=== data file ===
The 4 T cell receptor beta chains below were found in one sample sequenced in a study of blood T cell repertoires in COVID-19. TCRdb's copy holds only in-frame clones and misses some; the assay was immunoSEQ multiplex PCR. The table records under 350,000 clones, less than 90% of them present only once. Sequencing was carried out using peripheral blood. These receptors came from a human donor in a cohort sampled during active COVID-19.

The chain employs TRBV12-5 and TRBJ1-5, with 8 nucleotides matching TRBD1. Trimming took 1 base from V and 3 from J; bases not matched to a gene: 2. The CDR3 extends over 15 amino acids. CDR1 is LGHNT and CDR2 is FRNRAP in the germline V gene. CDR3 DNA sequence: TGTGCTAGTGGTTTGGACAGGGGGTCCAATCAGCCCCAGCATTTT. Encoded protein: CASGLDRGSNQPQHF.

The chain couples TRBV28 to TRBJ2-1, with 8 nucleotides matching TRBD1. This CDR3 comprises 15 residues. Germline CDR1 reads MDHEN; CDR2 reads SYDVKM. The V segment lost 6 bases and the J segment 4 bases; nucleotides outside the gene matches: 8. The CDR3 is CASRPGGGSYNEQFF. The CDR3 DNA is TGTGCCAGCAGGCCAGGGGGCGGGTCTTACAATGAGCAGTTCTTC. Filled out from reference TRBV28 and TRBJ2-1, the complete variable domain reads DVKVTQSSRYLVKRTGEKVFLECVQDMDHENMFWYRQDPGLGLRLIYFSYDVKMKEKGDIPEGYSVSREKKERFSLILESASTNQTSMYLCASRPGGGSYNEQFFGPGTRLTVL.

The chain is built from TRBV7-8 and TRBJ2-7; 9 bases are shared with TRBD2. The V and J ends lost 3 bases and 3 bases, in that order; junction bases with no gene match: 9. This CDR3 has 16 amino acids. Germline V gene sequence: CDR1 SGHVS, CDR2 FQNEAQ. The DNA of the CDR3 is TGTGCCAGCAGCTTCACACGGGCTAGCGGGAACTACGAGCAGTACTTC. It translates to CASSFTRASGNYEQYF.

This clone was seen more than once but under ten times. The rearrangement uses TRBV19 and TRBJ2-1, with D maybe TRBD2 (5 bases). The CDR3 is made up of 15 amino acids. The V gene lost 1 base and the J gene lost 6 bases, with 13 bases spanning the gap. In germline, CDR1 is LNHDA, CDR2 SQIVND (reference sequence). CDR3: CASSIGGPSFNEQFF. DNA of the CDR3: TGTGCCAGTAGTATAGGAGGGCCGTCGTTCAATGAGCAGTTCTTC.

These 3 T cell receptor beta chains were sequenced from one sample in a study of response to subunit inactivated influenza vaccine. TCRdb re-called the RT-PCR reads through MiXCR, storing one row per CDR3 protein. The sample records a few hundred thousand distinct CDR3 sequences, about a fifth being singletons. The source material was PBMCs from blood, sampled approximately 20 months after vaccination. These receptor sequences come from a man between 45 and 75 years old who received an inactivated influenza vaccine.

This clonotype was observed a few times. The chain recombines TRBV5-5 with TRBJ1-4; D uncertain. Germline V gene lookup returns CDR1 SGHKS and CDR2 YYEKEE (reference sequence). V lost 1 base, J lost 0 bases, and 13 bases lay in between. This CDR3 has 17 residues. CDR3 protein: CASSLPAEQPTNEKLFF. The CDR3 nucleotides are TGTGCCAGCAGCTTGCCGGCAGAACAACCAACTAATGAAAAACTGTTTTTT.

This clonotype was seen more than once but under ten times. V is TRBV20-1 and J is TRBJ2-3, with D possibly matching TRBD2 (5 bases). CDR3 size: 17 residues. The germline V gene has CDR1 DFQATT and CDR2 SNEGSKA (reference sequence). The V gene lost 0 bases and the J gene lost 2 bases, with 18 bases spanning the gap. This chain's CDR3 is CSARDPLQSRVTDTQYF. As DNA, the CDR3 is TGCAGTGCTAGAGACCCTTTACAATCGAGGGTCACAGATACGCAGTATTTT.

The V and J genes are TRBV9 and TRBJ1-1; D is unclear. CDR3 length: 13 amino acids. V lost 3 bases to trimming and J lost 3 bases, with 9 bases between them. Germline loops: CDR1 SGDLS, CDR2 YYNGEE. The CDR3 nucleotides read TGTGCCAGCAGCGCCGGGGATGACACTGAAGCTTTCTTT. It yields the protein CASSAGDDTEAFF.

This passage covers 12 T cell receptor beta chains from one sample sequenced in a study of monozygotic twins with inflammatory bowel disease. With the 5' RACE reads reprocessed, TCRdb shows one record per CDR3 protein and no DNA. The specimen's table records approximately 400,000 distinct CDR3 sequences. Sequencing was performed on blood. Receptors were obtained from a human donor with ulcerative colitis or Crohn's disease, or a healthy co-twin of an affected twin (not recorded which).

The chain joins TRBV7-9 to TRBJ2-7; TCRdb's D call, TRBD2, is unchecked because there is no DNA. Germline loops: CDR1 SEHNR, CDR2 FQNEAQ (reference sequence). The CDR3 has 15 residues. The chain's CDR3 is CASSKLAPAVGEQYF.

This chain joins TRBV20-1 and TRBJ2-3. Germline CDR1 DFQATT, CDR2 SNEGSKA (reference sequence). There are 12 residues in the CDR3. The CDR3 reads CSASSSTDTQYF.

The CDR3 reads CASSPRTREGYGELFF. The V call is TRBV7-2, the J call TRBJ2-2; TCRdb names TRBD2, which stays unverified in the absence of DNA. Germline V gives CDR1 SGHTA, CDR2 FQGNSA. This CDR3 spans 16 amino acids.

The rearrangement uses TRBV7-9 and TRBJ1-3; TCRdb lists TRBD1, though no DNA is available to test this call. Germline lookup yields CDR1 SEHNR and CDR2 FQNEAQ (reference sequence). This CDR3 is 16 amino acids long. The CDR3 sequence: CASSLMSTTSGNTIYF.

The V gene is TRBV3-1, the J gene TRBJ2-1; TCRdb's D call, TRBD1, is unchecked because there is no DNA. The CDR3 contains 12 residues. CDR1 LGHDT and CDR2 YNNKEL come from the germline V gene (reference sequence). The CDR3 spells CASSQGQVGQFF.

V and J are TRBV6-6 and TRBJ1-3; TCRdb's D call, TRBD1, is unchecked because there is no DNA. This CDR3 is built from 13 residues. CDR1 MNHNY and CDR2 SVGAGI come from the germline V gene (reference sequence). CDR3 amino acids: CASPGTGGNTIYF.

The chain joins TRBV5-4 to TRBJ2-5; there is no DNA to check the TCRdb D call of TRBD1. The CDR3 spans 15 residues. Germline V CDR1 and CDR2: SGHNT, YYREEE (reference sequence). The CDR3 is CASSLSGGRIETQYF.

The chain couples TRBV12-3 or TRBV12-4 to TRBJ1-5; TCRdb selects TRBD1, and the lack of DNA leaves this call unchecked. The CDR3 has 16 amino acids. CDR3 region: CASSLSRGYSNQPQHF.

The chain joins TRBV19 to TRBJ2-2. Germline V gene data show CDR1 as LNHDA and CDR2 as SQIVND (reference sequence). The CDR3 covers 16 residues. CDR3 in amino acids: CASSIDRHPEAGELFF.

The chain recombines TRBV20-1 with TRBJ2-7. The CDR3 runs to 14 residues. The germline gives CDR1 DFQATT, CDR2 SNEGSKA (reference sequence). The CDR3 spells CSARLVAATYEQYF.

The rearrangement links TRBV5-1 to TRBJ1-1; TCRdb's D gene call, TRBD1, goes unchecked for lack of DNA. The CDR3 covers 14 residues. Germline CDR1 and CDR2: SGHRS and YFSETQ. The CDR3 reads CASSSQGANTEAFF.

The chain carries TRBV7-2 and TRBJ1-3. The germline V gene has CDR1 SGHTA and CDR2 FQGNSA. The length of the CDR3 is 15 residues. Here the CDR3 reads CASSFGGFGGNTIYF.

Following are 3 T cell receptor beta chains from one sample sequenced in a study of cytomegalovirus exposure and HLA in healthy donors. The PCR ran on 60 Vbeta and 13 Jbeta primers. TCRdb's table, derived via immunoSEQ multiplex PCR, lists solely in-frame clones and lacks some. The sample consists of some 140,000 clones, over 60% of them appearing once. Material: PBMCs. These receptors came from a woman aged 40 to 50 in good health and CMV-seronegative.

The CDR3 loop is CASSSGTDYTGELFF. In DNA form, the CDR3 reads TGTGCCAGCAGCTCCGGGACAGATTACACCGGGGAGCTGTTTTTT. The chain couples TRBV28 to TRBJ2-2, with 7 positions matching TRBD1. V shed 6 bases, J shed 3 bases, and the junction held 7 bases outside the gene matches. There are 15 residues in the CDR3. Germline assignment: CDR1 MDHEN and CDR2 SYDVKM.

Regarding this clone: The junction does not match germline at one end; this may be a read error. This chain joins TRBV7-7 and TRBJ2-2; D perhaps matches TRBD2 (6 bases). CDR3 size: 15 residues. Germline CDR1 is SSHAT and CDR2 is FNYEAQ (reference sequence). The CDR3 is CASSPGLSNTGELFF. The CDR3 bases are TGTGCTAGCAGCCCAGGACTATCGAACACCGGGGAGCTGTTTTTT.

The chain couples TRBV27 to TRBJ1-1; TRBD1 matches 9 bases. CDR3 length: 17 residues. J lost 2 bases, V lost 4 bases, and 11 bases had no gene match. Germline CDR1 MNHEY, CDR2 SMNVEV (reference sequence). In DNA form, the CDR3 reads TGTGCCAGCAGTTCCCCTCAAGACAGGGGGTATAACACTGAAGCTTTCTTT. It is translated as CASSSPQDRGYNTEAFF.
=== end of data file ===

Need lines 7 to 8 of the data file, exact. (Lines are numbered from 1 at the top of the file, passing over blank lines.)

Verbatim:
This clonotype was observed a few times. The chain recombines TRBV5-5 with TRBJ1-4; D uncertain. Germline V gene lookup returns CDR1 SGHKS and CDR2 YYEKEE (reference sequence). V lost 1 base, J lost 0 bases, and 13 bases lay in between. This CDR3 has 17 residues. CDR3 protein: CASSLPAEQPTNEKLFF. The CDR3 nucleotides are TGTGCCAGCAGCTTGCCGGCAGAACAACCAACTAATGAAAAACTGTTTTTT.

This clonotype was seen more than once but under ten times. V is TRBV20-1 and J is TRBJ2-3, with D possibly matching TRBD2 (5 bases). CDR3 size: 17 residues. The germline V gene has CDR1 DFQATT and CDR2 SNEGSKA (reference sequence). The V gene lost 0 bases and the J gene lost 2 bases, with 18 bases spanning the gap. This chain's CDR3 is CSARDPLQSRVTDTQYF. As DNA, the CDR3 is TGCAGTGCTAGAGACCCTTTACAATCGAGGGTCACAGATACGCAGTATTTT.